x Abu Dhabi, UAETuesday 16 January 2018

Hopes of respite in housing costs

As landlords and tenants await the announcement on rent caps, the latter can take heart from the prospect of greater bargaining power as demand eases.

Rents in International City and other areas of Dubai have been coming down, partly due to a drop in demand following the global economic crisis.
Rents in International City and other areas of Dubai have been coming down, partly due to a drop in demand following the global economic crisis.

Rent caps in the capital seem likely to remain at five per cent or move even lower, and the global economic crisis may provide further relief for tenants. With no official announcement from the Abu Dhabi Executive Council or Dubai's Real Estate Regulatory Agency on the cities' 2009 caps, the property industry is working on the basis that last year's five per cent still applies. And it is understood from Abu Dhabi Government sources that the capital's rent cap will continue at that level in the short term or even be lowered in the longer term.

A decrease in demand for property, driven by the economic slump, is also giving tenants significant leverage with rental prices. The drop comes as even some of the major companies start laying off staff. "The financial crisis is hitting the market here," said Mohamed Guidoum, chief executive of Remax Absolute Realty in Abu Dhabi. "We know there's an impact but the extent of that we don't know yet. Everybody is concerned about this."

There have been heavy rent reductions at locations such as International City in Dubai, according to Naria Rajpurohit, the sales manager for Junaid Real Estate. Ms Rajpurohit said studio flats that would have been on the market for Dh65,000 (US$17,696) a year were now going for Dh50,000. "The rents have come down slightly," she said. Lee Corby, from Group Seven Properties in Dubai, said prices in the city were coming down and tenants had to make sure they got the best deal. "When it comes to renewing, people are looking round and starting to negotiate with landlords," Mr Corby said.

He said the rent cap situation was up in the air but agents took the view the five per cent cap still applied. "It's more of an assumption. There's been no announcement. Until we get an announcement, we cannot do anything." Commercial properties have been advertised on the basis that tenants can pay with monthly cheques instead of the annual or quarterly payments that have become customary. Even before the global economic downturn hit the UAE economy, there were signs that Dubai's rental market was softening, thanks to an increase in housing.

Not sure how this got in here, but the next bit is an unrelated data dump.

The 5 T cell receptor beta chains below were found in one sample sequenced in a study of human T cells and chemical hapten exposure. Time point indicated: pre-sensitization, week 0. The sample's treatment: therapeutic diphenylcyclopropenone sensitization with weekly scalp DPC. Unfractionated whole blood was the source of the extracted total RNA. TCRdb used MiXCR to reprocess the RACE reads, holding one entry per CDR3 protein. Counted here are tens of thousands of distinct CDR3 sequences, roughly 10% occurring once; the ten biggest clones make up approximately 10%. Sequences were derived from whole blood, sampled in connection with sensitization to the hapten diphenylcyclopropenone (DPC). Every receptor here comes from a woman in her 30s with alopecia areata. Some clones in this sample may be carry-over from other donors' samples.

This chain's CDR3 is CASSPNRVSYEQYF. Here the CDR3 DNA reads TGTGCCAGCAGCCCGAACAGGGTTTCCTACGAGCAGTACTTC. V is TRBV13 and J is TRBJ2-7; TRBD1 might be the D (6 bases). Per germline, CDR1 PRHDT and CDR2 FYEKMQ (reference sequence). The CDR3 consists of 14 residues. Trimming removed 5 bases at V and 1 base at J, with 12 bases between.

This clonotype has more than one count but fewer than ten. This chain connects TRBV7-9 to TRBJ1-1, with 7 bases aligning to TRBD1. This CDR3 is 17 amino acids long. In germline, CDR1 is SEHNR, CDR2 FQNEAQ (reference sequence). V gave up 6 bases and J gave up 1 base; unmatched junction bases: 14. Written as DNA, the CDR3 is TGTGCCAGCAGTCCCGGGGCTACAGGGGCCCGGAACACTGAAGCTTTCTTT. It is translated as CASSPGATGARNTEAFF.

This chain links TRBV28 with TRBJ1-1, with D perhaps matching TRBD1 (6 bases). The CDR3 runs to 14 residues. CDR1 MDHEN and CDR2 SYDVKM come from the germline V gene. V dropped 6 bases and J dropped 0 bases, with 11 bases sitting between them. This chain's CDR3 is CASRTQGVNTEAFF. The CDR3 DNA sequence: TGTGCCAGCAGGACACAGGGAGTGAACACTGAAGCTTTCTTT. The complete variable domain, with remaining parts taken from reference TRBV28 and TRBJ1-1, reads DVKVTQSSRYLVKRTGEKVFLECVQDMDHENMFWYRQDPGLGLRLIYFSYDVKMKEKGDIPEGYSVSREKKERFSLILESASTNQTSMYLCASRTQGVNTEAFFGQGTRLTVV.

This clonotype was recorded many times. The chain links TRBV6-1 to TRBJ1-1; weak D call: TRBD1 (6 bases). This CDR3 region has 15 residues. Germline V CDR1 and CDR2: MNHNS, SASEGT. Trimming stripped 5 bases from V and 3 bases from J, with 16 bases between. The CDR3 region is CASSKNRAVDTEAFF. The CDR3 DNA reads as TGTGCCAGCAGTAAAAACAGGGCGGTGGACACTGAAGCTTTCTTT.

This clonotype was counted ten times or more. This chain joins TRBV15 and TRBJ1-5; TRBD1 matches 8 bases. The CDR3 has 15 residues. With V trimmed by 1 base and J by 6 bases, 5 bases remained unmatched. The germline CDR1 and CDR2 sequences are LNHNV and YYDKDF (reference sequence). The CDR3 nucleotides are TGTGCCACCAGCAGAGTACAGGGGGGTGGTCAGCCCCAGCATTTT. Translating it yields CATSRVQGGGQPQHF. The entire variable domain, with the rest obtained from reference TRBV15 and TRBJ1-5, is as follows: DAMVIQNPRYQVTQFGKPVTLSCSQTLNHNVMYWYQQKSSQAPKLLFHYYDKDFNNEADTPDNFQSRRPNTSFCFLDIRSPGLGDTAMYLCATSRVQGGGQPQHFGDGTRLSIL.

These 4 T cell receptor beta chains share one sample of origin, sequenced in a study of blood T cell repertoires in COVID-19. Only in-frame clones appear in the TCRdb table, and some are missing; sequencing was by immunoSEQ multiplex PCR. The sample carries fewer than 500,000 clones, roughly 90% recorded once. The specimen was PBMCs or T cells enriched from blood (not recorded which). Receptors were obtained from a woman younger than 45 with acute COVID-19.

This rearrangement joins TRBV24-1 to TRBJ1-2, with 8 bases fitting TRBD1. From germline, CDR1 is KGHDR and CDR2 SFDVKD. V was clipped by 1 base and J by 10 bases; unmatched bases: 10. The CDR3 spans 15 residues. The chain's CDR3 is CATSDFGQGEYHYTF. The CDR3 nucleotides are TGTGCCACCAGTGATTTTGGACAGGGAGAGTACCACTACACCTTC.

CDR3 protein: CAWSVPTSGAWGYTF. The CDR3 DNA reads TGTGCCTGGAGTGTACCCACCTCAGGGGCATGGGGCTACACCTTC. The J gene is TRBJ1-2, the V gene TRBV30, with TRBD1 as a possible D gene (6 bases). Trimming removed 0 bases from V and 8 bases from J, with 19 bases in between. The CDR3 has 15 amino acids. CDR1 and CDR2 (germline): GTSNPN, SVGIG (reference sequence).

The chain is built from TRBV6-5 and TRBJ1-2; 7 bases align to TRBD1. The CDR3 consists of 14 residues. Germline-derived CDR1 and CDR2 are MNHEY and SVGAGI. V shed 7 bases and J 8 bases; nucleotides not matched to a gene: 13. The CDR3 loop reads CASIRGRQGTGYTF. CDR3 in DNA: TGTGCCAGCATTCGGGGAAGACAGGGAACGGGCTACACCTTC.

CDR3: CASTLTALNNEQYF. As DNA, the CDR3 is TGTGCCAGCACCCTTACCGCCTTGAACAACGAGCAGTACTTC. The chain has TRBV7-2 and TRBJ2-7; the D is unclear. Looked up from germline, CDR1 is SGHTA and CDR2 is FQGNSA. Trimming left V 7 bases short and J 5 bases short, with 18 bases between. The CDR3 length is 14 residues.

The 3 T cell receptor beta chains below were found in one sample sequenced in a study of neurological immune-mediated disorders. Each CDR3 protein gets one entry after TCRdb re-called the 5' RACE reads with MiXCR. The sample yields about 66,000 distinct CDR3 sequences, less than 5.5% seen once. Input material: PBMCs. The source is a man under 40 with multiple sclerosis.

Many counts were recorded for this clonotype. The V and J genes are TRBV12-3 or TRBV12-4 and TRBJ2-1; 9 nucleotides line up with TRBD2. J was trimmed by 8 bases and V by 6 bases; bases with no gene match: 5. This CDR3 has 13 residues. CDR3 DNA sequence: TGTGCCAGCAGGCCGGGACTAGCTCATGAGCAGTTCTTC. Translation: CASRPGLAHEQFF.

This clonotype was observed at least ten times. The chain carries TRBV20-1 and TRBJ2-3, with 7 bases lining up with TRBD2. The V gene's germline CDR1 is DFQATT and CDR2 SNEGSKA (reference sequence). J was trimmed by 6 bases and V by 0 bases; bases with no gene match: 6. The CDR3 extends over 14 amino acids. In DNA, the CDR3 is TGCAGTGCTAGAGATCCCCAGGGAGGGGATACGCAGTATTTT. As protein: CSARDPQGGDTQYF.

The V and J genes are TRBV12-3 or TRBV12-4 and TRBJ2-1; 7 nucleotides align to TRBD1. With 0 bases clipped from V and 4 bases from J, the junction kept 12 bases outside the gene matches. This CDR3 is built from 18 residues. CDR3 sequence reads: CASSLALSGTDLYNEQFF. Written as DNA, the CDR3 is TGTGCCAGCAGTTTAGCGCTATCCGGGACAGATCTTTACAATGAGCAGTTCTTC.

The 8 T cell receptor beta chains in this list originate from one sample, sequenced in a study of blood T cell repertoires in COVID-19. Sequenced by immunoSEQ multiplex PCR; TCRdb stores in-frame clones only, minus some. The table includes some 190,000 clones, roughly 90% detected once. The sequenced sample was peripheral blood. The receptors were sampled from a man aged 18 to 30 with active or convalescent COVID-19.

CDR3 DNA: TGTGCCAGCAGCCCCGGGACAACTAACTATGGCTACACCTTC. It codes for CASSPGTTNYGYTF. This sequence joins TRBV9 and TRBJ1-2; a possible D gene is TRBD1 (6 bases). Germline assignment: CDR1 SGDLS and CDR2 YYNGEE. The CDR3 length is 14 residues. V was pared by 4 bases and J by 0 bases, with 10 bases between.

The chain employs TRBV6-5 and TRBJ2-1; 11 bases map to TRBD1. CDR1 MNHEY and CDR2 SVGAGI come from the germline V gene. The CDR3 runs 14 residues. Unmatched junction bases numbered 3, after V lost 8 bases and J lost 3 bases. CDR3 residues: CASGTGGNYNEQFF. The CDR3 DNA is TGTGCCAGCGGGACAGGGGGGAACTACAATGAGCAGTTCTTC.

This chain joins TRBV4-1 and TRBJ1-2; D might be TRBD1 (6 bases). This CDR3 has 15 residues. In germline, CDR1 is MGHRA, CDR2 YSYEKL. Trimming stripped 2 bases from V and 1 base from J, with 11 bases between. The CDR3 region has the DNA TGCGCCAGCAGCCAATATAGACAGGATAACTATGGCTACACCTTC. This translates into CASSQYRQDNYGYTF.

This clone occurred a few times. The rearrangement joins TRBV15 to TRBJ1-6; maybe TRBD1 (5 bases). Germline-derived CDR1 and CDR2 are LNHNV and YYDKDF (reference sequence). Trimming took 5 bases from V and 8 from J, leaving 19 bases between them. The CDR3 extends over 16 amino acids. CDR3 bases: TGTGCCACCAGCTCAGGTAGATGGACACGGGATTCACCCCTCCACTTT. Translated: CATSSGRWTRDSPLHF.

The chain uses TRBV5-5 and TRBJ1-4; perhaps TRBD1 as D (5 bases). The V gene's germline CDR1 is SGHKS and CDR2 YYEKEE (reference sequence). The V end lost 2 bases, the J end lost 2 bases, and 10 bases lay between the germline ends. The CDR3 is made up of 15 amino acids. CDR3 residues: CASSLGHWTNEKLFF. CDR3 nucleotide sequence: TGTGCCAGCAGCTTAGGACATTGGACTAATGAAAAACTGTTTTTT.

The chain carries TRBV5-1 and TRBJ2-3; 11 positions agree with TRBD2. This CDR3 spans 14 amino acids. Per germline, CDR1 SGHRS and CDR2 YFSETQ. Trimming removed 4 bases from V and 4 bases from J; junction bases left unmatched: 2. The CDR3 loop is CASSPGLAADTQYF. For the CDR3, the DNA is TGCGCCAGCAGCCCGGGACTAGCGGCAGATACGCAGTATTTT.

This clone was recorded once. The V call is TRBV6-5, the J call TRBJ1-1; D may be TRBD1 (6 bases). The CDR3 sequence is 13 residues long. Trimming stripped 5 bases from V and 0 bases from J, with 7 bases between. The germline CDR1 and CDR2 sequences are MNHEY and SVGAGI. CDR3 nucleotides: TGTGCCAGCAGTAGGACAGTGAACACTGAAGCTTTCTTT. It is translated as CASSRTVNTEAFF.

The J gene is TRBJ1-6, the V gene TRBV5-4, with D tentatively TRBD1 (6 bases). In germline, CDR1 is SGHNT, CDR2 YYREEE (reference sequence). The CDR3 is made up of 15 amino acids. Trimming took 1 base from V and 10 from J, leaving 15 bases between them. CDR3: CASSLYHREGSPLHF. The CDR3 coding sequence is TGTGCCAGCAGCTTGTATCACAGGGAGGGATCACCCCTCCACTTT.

The property services firm Asteco reported that in the 12 months to June, there was a 22 per cent increase in Dubai rents, but most of that was accounted for by increases in the second half of 2007. In Abu Dhabi, because of a housing shortage, the situation for tenants remained acute, with annual rental increases averaging more than 60 per cent until late last year. But the Abu Dhabi market is also slowing, Mr Guidoum said: "The prices for some locations and some properties have started to fall a little bit. There are some villas in Khalifa City that the landlord was asking Dh350,000 for. Now they're being rented for Dh300,000 and they're still looking for a tenant."

Commercial property rents have also dropped in the past three or four weeks, he said. Office space used to cost at least Dh3,000 per square metre, but now properties were available for Dh2,500. As with real estate agents in Dubai, Mr Guidoum said nobody really knew what the situation was with the rent cap, but like others he assumed the five per cent limit still applied. "There has been nothing to tell us otherwise," he said.

Despite the recent slowdown, Mr Guidoum said he still expected the lack of available housing in Abu Dhabi to bump up the rents this year. "Supply is very, very hard to find," he said. Lalit Hemnani, a property consultant with Hayatt Real Estate, said he was also assuming the five per cent rent cap applied. "There's a lot of news in the market that there will be a law but it's hearsay. We're waiting for a new law," Mr Hemnani said.

It was important the rent cap remained, he said, because some villas were being rented out at below the market rate as the rents so far had been limited by the cap. "If the rent cap goes, they will try to get the market price so the people here need to be protected," Mr Hemnani said. dbardsley@thenational.ae